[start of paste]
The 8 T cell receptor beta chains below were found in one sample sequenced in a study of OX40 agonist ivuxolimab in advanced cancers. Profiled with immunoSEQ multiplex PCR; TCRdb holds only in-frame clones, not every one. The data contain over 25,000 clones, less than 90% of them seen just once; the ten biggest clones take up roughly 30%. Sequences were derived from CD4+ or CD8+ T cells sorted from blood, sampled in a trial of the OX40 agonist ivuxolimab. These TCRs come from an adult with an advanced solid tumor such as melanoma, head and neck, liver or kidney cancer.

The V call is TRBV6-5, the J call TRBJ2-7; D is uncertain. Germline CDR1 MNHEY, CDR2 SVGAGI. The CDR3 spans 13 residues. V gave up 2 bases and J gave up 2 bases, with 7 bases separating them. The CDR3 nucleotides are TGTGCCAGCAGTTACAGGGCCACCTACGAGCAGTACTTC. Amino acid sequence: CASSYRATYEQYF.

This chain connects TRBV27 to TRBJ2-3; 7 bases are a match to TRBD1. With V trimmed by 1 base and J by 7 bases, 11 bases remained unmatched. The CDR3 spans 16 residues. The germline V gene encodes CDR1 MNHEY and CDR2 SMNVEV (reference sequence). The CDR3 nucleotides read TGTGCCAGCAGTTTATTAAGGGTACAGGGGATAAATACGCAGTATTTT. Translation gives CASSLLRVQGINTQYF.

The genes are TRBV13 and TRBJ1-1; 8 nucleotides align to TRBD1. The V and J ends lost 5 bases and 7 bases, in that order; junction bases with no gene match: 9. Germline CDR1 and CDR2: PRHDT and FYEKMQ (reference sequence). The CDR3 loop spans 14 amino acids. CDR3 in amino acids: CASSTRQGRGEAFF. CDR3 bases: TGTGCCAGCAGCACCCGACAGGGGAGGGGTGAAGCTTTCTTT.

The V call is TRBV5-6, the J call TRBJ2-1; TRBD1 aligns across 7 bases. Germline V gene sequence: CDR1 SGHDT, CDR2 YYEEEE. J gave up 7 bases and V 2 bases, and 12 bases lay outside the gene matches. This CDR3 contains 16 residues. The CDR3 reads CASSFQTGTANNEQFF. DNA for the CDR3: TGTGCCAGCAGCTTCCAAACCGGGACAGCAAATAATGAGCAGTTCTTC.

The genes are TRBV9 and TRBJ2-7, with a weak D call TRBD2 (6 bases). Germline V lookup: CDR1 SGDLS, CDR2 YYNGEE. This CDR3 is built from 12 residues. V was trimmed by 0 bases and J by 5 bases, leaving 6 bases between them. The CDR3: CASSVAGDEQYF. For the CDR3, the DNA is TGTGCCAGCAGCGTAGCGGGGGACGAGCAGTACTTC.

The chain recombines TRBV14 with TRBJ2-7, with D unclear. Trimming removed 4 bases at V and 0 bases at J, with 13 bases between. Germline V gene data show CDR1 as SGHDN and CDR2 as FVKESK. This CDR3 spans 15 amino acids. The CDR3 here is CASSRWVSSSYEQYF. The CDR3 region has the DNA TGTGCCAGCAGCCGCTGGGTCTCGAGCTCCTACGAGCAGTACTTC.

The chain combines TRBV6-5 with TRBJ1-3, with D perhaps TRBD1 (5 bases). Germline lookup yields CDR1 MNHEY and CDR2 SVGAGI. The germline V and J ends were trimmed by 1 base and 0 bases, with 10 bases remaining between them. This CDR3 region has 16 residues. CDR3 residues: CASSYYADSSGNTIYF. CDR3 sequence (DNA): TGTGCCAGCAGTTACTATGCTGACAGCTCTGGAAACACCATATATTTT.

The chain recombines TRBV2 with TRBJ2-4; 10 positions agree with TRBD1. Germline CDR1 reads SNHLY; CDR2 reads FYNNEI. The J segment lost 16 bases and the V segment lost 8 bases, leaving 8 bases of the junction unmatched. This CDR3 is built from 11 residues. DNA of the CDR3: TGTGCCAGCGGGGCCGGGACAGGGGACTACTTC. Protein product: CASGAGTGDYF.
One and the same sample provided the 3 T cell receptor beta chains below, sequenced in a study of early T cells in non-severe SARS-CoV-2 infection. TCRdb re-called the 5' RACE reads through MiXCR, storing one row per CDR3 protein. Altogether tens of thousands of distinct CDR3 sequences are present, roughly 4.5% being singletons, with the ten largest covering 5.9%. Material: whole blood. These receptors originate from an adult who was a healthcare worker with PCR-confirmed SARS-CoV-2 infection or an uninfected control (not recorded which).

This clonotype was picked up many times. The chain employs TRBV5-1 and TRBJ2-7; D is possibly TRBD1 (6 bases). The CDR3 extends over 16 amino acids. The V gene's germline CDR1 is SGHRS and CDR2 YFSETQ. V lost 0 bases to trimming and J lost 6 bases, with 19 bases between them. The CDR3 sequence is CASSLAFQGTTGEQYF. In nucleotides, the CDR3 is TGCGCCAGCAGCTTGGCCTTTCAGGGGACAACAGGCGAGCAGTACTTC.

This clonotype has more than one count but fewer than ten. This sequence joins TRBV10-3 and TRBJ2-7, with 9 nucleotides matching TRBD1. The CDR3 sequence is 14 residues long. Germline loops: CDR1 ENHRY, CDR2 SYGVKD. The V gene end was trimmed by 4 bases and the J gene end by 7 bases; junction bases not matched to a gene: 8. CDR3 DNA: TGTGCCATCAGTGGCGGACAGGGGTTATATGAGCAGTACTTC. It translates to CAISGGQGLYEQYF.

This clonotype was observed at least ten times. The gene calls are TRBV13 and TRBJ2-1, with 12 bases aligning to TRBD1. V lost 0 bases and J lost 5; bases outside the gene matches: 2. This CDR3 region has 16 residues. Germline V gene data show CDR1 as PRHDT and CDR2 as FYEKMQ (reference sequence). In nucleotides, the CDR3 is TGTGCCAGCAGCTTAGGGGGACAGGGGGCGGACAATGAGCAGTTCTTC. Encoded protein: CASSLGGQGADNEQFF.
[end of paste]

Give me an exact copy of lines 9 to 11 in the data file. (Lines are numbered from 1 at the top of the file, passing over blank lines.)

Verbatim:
The chain recombines TRBV2 with TRBJ2-4; 10 positions agree with TRBD1. Germline CDR1 reads SNHLY; CDR2 reads FYNNEI. The J segment lost 16 bases and the V segment lost 8 bases, leaving 8 bases of the junction unmatched. This CDR3 is built from 11 residues. DNA of the CDR3: TGTGCCAGCGGGGCCGGGACAGGGGACTACTTC. Protein product: CASGAGTGDYF.
One and the same sample provided the 3 T cell receptor beta chains below, sequenced in a study of early T cells in non-severe SARS-CoV-2 infection. TCRdb re-called the 5' RACE reads through MiXCR, storing one row per CDR3 protein. Altogether tens of thousands of distinct CDR3 sequences are present, roughly 4.5% being singletons, with the ten largest covering 5.9%. Material: whole blood. These receptors originate from an adult who was a healthcare worker with PCR-confirmed SARS-CoV-2 infection or an uninfected control (not recorded which).

This clonotype was picked up many times. The chain employs TRBV5-1 and TRBJ2-7; D is possibly TRBD1 (6 bases). The CDR3 extends over 16 amino acids. The V gene's germline CDR1 is SGHRS and CDR2 YFSETQ. V lost 0 bases to trimming and J lost 6 bases, with 19 bases between them. The CDR3 sequence is CASSLAFQGTTGEQYF. In nucleotides, the CDR3 is TGCGCCAGCAGCTTGGCCTTTCAGGGGACAACAGGCGAGCAGTACTTC.